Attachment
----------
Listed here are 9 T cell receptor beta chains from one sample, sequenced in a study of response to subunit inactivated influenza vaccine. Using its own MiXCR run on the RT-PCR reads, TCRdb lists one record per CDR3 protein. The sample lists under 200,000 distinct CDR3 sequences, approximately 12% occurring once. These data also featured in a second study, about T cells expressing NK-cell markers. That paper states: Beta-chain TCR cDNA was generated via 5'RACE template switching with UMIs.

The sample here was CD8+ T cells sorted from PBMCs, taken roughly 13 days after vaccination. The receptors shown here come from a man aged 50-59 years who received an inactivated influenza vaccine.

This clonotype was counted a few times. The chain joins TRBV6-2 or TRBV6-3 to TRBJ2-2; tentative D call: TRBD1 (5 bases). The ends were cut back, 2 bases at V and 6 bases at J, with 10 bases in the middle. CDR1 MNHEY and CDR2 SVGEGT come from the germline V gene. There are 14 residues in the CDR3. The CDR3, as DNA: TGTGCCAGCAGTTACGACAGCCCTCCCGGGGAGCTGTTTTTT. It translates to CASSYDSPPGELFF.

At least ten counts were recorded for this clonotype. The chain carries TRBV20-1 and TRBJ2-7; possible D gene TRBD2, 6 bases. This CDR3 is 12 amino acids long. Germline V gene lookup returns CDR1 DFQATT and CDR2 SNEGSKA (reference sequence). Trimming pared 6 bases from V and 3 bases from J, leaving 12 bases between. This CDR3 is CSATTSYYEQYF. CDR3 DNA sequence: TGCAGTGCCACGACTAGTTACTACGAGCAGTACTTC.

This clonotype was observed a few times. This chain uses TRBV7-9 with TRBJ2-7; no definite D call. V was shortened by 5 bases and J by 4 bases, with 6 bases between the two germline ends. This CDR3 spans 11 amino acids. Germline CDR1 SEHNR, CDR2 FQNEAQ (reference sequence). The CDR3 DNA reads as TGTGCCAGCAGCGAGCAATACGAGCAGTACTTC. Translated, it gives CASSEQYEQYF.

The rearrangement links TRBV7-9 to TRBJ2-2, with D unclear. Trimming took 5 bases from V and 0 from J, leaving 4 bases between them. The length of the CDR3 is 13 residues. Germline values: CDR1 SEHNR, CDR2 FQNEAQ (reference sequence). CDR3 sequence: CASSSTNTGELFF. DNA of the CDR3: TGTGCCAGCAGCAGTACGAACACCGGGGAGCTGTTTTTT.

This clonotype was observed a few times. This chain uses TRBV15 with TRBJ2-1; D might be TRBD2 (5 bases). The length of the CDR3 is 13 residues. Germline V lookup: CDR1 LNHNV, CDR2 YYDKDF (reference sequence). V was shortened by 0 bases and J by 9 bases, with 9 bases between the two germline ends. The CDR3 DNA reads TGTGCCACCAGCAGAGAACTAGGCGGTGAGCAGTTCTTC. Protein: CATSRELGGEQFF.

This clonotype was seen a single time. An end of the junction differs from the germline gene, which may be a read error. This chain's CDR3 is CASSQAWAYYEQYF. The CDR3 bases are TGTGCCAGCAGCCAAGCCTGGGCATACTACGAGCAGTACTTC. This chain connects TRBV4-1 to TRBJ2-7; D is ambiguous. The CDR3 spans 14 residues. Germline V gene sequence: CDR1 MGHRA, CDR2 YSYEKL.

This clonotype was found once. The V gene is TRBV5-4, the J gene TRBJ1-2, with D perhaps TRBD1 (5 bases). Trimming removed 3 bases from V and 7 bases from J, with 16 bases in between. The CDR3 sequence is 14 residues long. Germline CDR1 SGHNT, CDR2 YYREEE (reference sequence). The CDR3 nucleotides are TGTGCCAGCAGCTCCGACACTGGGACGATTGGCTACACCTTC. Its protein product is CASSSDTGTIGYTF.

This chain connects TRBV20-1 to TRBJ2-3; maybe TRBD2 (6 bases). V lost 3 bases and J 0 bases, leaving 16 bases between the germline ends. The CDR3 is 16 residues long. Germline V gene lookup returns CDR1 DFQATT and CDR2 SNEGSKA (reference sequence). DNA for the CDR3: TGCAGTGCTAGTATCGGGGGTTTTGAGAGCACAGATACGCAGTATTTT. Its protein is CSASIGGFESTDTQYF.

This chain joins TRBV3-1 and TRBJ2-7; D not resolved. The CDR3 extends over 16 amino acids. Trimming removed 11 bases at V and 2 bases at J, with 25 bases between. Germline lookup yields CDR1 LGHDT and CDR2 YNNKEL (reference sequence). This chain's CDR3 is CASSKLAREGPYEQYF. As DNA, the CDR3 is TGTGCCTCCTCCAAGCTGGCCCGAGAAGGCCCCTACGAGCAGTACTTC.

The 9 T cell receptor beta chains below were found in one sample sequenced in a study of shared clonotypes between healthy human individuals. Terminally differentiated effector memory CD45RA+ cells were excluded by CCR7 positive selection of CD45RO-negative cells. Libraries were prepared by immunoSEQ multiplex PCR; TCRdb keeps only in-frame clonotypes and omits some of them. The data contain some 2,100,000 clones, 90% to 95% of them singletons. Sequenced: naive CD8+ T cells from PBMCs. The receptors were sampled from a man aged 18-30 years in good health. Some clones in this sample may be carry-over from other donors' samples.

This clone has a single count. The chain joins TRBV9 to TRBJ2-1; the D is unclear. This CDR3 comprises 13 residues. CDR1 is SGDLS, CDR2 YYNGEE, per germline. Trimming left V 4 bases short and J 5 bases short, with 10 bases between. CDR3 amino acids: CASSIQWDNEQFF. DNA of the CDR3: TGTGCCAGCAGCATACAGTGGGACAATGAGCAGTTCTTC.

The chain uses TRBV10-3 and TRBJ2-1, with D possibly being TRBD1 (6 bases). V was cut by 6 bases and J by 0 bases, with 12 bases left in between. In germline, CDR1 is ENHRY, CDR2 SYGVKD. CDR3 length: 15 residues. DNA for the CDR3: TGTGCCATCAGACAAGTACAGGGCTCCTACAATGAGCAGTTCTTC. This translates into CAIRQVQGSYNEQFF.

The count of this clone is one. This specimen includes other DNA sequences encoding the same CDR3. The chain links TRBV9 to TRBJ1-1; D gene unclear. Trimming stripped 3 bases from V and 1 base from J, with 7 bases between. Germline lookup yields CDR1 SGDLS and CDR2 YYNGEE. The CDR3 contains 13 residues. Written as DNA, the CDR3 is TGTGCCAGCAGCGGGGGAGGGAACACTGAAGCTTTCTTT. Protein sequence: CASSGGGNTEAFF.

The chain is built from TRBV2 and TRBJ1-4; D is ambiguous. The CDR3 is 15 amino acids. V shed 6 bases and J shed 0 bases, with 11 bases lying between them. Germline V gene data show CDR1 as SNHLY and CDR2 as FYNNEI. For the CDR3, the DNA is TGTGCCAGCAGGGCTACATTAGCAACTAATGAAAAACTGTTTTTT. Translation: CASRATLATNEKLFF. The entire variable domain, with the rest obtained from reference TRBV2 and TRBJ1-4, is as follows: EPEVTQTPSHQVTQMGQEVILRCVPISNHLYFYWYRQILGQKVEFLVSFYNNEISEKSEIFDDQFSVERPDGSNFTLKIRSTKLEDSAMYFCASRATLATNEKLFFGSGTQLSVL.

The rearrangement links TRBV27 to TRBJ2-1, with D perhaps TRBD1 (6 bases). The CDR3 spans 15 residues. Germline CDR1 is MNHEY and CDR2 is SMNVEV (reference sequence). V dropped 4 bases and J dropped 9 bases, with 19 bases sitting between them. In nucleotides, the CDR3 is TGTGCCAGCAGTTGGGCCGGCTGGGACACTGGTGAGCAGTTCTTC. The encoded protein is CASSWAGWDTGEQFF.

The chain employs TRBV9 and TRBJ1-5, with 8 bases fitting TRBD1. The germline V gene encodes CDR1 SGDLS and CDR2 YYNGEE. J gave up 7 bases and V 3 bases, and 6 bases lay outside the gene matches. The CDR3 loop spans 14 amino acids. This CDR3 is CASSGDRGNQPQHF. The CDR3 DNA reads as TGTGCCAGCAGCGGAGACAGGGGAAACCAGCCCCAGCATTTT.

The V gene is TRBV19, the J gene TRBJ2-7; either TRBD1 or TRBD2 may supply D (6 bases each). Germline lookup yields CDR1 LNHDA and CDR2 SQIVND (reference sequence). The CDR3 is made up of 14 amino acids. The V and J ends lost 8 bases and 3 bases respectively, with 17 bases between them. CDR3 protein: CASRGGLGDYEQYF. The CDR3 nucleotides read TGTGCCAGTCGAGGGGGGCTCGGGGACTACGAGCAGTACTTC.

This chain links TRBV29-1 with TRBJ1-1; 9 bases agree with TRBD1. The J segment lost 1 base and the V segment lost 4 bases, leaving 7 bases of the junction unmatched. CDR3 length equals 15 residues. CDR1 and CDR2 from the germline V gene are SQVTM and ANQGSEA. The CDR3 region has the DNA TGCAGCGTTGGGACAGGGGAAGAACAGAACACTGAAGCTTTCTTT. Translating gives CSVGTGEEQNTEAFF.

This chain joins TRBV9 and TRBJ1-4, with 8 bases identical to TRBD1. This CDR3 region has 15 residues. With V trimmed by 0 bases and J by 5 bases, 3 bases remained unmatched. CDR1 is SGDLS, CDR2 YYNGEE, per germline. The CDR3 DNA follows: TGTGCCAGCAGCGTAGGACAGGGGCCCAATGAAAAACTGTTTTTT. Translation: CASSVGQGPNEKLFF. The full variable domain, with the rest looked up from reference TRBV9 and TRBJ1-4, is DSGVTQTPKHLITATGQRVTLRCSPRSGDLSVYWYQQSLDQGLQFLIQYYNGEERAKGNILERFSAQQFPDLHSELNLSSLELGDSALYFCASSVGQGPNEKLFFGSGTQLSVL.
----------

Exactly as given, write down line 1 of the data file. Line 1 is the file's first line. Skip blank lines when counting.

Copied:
Listed here are 9 T cell receptor beta chains from one sample, sequenced in a study of response to subunit inactivated influenza vaccine. Using its own MiXCR run on the RT-PCR reads, TCRdb lists one record per CDR3 protein. The sample lists under 200,000 distinct CDR3 sequences, approximately 12% occurring once. These data also featured in a second study, about T cells expressing NK-cell markers. That paper states: Beta-chain TCR cDNA was generated via 5'RACE template switching with UMIs.